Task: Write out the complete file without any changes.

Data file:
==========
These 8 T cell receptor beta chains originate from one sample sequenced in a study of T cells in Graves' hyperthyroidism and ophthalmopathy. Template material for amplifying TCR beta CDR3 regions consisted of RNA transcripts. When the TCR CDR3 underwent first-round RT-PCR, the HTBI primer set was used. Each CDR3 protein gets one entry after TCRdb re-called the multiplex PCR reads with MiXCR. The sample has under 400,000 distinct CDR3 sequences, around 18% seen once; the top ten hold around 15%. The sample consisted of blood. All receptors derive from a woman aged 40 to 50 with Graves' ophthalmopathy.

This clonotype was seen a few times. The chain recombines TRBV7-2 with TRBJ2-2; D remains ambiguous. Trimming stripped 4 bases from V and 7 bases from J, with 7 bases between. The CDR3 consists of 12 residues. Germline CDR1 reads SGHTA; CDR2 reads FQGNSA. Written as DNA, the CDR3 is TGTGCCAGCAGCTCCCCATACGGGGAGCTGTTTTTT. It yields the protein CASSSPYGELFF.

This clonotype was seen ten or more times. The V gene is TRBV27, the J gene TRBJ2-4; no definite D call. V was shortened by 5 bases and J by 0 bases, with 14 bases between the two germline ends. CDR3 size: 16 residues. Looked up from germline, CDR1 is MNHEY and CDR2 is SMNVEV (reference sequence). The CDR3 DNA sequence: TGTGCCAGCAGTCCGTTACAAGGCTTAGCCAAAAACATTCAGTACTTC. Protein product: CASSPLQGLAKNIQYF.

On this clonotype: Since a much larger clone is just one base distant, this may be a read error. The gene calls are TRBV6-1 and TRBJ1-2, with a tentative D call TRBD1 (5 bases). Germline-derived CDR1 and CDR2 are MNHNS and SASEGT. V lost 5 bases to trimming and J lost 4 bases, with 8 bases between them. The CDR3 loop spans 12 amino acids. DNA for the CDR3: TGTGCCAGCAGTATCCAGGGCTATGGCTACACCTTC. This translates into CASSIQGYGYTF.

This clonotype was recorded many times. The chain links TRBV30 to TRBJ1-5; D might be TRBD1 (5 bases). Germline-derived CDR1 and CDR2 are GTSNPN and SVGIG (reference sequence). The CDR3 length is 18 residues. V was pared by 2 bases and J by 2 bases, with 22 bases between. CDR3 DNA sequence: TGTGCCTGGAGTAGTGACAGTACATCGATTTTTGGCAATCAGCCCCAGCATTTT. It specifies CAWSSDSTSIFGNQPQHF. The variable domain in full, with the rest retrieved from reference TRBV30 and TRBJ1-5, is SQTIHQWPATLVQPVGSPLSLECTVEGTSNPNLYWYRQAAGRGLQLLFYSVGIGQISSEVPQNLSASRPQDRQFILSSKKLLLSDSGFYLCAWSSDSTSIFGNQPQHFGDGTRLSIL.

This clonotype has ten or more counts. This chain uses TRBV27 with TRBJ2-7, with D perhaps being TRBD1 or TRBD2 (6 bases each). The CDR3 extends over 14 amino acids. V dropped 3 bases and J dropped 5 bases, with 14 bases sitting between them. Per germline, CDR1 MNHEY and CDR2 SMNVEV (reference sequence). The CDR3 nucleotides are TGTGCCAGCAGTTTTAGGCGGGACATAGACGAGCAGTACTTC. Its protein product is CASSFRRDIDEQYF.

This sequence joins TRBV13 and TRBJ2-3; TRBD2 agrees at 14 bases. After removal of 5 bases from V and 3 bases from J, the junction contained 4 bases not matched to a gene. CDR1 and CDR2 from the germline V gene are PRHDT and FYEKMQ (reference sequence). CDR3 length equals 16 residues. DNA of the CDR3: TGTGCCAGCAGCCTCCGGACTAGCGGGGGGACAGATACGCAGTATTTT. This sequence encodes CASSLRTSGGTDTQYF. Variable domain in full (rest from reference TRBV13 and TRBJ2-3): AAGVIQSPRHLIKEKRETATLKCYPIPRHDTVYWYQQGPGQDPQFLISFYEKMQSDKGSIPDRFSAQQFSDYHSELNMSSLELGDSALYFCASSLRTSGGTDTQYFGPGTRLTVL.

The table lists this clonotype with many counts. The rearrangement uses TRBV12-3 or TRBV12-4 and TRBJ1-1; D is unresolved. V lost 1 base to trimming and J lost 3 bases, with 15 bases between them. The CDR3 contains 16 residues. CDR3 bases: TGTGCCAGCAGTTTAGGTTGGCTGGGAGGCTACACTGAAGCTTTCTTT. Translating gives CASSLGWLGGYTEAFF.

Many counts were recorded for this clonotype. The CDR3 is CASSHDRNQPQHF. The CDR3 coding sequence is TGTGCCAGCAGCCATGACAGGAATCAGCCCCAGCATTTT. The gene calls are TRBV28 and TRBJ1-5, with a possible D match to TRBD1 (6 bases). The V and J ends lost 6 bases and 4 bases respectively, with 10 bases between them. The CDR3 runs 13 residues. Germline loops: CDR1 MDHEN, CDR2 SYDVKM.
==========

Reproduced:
These 8 T cell receptor beta chains originate from one sample sequenced in a study of T cells in Graves' hyperthyroidism and ophthalmopathy. Template material for amplifying TCR beta CDR3 regions consisted of RNA transcripts. When the TCR CDR3 underwent first-round RT-PCR, the HTBI primer set was used. Each CDR3 protein gets one entry after TCRdb re-called the multiplex PCR reads with MiXCR. The sample has under 400,000 distinct CDR3 sequences, around 18% seen once; the top ten hold around 15%. The sample consisted of blood. All receptors derive from a woman aged 40 to 50 with Graves' ophthalmopathy.

This clonotype was seen a few times. The chain recombines TRBV7-2 with TRBJ2-2; D remains ambiguous. Trimming stripped 4 bases from V and 7 bases from J, with 7 bases between. The CDR3 consists of 12 residues. Germline CDR1 reads SGHTA; CDR2 reads FQGNSA. Written as DNA, the CDR3 is TGTGCCAGCAGCTCCCCATACGGGGAGCTGTTTTTT. It yields the protein CASSSPYGELFF.

This clonotype was seen ten or more times. The V gene is TRBV27, the J gene TRBJ2-4; no definite D call. V was shortened by 5 bases and J by 0 bases, with 14 bases between the two germline ends. CDR3 size: 16 residues. Looked up from germline, CDR1 is MNHEY and CDR2 is SMNVEV (reference sequence). The CDR3 DNA sequence: TGTGCCAGCAGTCCGTTACAAGGCTTAGCCAAAAACATTCAGTACTTC. Protein product: CASSPLQGLAKNIQYF.

On this clonotype: Since a much larger clone is just one base distant, this may be a read error. The gene calls are TRBV6-1 and TRBJ1-2, with a tentative D call TRBD1 (5 bases). Germline-derived CDR1 and CDR2 are MNHNS and SASEGT. V lost 5 bases to trimming and J lost 4 bases, with 8 bases between them. The CDR3 loop spans 12 amino acids. DNA for the CDR3: TGTGCCAGCAGTATCCAGGGCTATGGCTACACCTTC. This translates into CASSIQGYGYTF.

This clonotype was recorded many times. The chain links TRBV30 to TRBJ1-5; D might be TRBD1 (5 bases). Germline-derived CDR1 and CDR2 are GTSNPN and SVGIG (reference sequence). The CDR3 length is 18 residues. V was pared by 2 bases and J by 2 bases, with 22 bases between. CDR3 DNA sequence: TGTGCCTGGAGTAGTGACAGTACATCGATTTTTGGCAATCAGCCCCAGCATTTT. It specifies CAWSSDSTSIFGNQPQHF. The variable domain in full, with the rest retrieved from reference TRBV30 and TRBJ1-5, is SQTIHQWPATLVQPVGSPLSLECTVEGTSNPNLYWYRQAAGRGLQLLFYSVGIGQISSEVPQNLSASRPQDRQFILSSKKLLLSDSGFYLCAWSSDSTSIFGNQPQHFGDGTRLSIL.

This clonotype has ten or more counts. This chain uses TRBV27 with TRBJ2-7, with D perhaps being TRBD1 or TRBD2 (6 bases each). The CDR3 extends over 14 amino acids. V dropped 3 bases and J dropped 5 bases, with 14 bases sitting between them. Per germline, CDR1 MNHEY and CDR2 SMNVEV (reference sequence). The CDR3 nucleotides are TGTGCCAGCAGTTTTAGGCGGGACATAGACGAGCAGTACTTC. Its protein product is CASSFRRDIDEQYF.

This sequence joins TRBV13 and TRBJ2-3; TRBD2 agrees at 14 bases. After removal of 5 bases from V and 3 bases from J, the junction contained 4 bases not matched to a gene. CDR1 and CDR2 from the germline V gene are PRHDT and FYEKMQ (reference sequence). CDR3 length equals 16 residues. DNA of the CDR3: TGTGCCAGCAGCCTCCGGACTAGCGGGGGGACAGATACGCAGTATTTT. This sequence encodes CASSLRTSGGTDTQYF. Variable domain in full (rest from reference TRBV13 and TRBJ2-3): AAGVIQSPRHLIKEKRETATLKCYPIPRHDTVYWYQQGPGQDPQFLISFYEKMQSDKGSIPDRFSAQQFSDYHSELNMSSLELGDSALYFCASSLRTSGGTDTQYFGPGTRLTVL.

The table lists this clonotype with many counts. The rearrangement uses TRBV12-3 or TRBV12-4 and TRBJ1-1; D is unresolved. V lost 1 base to trimming and J lost 3 bases, with 15 bases between them. The CDR3 contains 16 residues. CDR3 bases: TGTGCCAGCAGTTTAGGTTGGCTGGGAGGCTACACTGAAGCTTTCTTT. Translating gives CASSLGWLGGYTEAFF.

Many counts were recorded for this clonotype. The CDR3 is CASSHDRNQPQHF. The CDR3 coding sequence is TGTGCCAGCAGCCATGACAGGAATCAGCCCCAGCATTTT. The gene calls are TRBV28 and TRBJ1-5, with a possible D match to TRBD1 (6 bases). The V and J ends lost 6 bases and 4 bases respectively, with 10 bases between them. The CDR3 runs 13 residues. Germline loops: CDR1 MDHEN, CDR2 SYDVKM.